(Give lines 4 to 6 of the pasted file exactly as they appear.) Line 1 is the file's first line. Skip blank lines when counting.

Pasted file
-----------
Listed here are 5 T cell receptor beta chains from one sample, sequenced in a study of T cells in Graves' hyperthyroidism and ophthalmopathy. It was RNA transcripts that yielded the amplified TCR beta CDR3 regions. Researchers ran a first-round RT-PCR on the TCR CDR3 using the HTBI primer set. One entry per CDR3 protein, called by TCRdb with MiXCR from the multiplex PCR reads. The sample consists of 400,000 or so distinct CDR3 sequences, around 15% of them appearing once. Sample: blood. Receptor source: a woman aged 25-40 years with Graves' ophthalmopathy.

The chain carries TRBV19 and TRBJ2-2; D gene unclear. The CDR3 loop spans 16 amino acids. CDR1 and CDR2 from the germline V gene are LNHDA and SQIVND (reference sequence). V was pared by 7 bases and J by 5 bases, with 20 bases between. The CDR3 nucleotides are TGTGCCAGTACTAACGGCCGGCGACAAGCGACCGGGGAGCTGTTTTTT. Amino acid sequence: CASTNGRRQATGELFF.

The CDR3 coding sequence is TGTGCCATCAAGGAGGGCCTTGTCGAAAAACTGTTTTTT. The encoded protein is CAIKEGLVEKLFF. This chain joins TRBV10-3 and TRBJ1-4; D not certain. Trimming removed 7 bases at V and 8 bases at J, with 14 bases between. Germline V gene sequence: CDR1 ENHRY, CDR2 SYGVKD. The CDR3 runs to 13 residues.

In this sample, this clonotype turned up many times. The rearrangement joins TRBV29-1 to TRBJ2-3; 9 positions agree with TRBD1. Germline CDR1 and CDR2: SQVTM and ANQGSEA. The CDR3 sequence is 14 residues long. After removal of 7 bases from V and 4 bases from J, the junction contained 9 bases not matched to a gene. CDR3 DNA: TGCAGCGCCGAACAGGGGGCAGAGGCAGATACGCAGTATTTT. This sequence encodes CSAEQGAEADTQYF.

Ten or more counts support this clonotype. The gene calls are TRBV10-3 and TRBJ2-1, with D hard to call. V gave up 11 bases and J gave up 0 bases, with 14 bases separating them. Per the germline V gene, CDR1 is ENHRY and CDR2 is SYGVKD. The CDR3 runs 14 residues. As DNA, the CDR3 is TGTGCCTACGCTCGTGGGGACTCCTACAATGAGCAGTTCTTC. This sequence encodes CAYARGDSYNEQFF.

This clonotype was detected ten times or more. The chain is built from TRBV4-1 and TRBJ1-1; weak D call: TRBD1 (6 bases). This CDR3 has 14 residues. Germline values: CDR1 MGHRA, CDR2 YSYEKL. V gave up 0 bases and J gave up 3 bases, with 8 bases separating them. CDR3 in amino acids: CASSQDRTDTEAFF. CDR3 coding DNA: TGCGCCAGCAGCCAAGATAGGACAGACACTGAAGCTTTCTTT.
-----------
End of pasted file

In this sample, this clonotype turned up many times. The rearrangement joins TRBV29-1 to TRBJ2-3; 9 positions agree with TRBD1. Germline CDR1 and CDR2: SQVTM and ANQGSEA. The CDR3 sequence is 14 residues long. After removal of 7 bases from V and 4 bases from J, the junction contained 9 bases not matched to a gene. CDR3 DNA: TGCAGCGCCGAACAGGGGGCAGAGGCAGATACGCAGTATTTT. This sequence encodes CSAEQGAEADTQYF.

Ten or more counts support this clonotype. The gene calls are TRBV10-3 and TRBJ2-1, with D hard to call. V gave up 11 bases and J gave up 0 bases, with 14 bases separating them. Per the germline V gene, CDR1 is ENHRY and CDR2 is SYGVKD. The CDR3 runs 14 residues. As DNA, the CDR3 is TGTGCCTACGCTCGTGGGGACTCCTACAATGAGCAGTTCTTC. This sequence encodes CAYARGDSYNEQFF.

This clonotype was detected ten times or more. The chain is built from TRBV4-1 and TRBJ1-1; weak D call: TRBD1 (6 bases). This CDR3 has 14 residues. Germline values: CDR1 MGHRA, CDR2 YSYEKL. V gave up 0 bases and J gave up 3 bases, with 8 bases separating them. CDR3 in amino acids: CASSQDRTDTEAFF. CDR3 coding DNA: TGCGCCAGCAGCCAAGATAGGACAGACACTGAAGCTTTCTTT.